Street Fighter IV
Is this just a lame SFII sequel or the king of fighters? And do we like it more than Virtua Fighter?
By Adam Doree
Over 22 years, the Street Fighter series has gone from fighting game oddity (the original Street Fighter) to explosive 90's success story (Street Fighter II), to a series that we think started to lose its direction a little with countless spin-offs and sub-series. It wasn't that this era produced bad Street Fighter games. It's just that the Alpha and VS subseries, as well as the Street Fighter III series, while still outstanding beat-'em-ups, lost a little of the magic introduced in Street Fighter II.
Was it the evolving art style? Was it the various, increasingly complex - perhaps convoluted - fighting systems and styles of play? Or was it simply the fact that the classic character roster that we grew up with since SFII, was largely thrown by the wayside in most of these games? Perhaps Capcom was doing the right thing to explore new directions for the franchise, but we wanted a full-power sequel that revives the feel-good factor - the definitive, modern day Street Fighter. We didn't even know what that was, until Capcom went and made Street Fighter IV.
Street Fighter IV is the only fighting game that can really challenge the popularity of Virtua Fighter 5 here at Kikizo. It has enough 'wow factor' to win new players and boasts all of the good stuff that seasoned and veteran players are after. We've got a major boner for its art style, and the stunning, expanded character roster is pretty much the most blatant example of high fan service ever seen in a home fighter.
Being absolutely in love with this game since we first played it early last year is down to two key things. Firstly, the 2D gameplay is at once recognizable as Street Fighter, and instantly familiar to play. Yet there are enough new additions, refinements, features and depth, drawing upon the best elements from Street Fighter's rich history.
And secondly, it's a visual masterpiece thanks to a delicious, vibrant art style, and its technically innovative 3D engine, which provides a real AV punch. It's a groundbreaking visual presentation, with gorgeous character designs and stunningly detailed, highly animated background stages that reveal a surprising level of depth once the camera starts to move around, all soaked in lovely effects, and running at 60fps.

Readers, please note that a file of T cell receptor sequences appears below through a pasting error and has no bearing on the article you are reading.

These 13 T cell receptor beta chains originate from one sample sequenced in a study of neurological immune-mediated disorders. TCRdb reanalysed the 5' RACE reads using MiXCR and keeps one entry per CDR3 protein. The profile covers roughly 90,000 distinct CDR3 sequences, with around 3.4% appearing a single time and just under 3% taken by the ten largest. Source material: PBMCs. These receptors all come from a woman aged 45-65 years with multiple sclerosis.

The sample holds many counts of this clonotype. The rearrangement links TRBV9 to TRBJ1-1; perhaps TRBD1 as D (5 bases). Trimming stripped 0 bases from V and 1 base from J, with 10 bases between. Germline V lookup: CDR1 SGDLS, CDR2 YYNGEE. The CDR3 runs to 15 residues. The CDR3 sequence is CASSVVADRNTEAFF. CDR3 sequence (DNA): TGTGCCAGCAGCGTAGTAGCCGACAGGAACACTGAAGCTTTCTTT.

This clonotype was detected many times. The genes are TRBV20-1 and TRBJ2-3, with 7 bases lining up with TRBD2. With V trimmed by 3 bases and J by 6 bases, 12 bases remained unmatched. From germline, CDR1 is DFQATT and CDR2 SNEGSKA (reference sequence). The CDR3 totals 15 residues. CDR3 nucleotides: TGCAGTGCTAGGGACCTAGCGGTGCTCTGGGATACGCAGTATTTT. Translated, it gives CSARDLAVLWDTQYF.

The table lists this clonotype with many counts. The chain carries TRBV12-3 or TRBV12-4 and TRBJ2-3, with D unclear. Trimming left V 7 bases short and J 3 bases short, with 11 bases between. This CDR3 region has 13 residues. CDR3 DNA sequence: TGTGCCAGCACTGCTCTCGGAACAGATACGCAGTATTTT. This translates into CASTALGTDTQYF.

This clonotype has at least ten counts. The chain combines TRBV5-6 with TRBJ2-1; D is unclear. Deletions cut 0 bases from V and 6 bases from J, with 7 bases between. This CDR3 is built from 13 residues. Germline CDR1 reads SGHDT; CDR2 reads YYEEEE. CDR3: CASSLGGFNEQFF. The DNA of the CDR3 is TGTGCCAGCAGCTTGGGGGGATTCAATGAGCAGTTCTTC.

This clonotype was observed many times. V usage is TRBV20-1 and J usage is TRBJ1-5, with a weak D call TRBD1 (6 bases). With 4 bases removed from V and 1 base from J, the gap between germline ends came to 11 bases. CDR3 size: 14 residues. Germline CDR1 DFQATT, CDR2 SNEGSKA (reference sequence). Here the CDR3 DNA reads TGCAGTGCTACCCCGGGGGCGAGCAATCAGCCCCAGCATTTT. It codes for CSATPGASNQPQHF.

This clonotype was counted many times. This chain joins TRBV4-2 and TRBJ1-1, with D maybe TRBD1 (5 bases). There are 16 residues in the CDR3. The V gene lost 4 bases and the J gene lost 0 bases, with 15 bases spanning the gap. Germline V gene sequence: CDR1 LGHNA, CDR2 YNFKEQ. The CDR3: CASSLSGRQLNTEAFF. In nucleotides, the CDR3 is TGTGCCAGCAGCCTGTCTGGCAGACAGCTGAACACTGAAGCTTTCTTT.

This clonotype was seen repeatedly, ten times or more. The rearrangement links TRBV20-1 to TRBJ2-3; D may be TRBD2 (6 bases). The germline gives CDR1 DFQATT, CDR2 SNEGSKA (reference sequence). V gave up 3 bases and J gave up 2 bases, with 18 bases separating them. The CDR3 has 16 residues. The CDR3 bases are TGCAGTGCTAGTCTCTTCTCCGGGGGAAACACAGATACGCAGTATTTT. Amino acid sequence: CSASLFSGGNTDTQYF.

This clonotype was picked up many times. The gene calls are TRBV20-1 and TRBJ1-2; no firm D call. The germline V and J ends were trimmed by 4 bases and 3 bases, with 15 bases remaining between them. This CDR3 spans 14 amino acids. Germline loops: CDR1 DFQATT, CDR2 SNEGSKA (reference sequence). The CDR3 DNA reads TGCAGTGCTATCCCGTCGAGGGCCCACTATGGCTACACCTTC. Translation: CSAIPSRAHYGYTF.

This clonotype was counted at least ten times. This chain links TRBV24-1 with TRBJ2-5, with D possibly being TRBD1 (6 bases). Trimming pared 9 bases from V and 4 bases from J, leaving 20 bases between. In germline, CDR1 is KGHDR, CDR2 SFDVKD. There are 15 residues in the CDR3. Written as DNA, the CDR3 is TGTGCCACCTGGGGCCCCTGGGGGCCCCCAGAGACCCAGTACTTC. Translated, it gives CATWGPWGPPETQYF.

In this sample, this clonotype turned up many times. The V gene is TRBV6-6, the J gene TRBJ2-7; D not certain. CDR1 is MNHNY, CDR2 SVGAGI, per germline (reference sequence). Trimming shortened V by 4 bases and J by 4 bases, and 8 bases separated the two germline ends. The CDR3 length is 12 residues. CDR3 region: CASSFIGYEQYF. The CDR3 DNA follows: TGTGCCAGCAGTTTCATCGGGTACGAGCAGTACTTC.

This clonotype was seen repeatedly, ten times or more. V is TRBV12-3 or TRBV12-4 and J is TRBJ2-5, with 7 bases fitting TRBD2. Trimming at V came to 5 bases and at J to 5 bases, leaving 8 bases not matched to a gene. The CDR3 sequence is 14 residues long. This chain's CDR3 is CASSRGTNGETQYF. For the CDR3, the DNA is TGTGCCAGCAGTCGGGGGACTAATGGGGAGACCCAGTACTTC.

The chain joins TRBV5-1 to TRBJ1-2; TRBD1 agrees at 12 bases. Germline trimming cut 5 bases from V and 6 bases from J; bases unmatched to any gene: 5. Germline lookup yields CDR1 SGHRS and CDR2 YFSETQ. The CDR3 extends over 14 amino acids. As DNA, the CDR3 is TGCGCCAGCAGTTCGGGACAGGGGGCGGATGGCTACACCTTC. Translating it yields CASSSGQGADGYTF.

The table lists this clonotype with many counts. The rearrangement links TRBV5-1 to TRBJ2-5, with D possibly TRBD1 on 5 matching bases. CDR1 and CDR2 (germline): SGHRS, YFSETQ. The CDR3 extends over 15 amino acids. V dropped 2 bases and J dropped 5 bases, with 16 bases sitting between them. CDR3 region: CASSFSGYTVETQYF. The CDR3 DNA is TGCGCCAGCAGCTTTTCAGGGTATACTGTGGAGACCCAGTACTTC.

One of the things I like about Street Fighter's exhilarating, dynamic gameplay is that it encourages you to check out the full character roster, whereas in other fighters I tend to stick to just one or two characters. In Street Fighter the ground rules and similar controls sets of either 'motion' or 'charge'-based characters mean that every fighter is someone you'll be able to get to grips with right away, and yet everyone has their own unique touches and qualities that will take practise and effort to master.
And one winning factor of the home version is the expanded character line-up. It was already worth going into fits over Capcom's choice of characters in the arcade version, which was pretty much exactly what we wanted - that is to say, the entire original SFII Turbo cast, plus four all-new characters, funky new boss dude Seth, plus Akuma and the debut of the legendary Gouken (Ryu and Ken's sensei and Capcom's long-requested iteration of Sheng Long).
But proving that they really do care what fans want, and going above and beyond the call of duty, Capcom hits the ball out of the park with a further six, unlockable characters to the home version - the welcome return of Super SFII stars Cammy and Fei Long, Alpha's Sakura, Rose and Dan, and Gen, who debuted in the very first Street Fighter. And of course, the home version also lets you (eventually - and only if you're good enough) unlock Akuma, Gouken and Seth as playable characters. The extra characters are no secret now, though - their voice actors are even listed in the end credits after you complete it with anyone for the first time.
This is a multiple-orgasm of fighting game character line-ups, like never seen before. It would be offensive to bicker about who else you may (or may not) want to have seen added as console-exclusive characters. We're pretty certain that there are no additional super-secret fighters that ship on the disc (if you put a copy of the review code into a PC Blu-ray drive, you can see the data for every known character), but there's nothing to stop Capcom adding future characters as downloadable content (after all, there are nearly 100 characters in total from the entire series' history), however, the first (free!) DLC for SFIV has already been announced, and basically consists of alternate costumes as seen in the arcade game.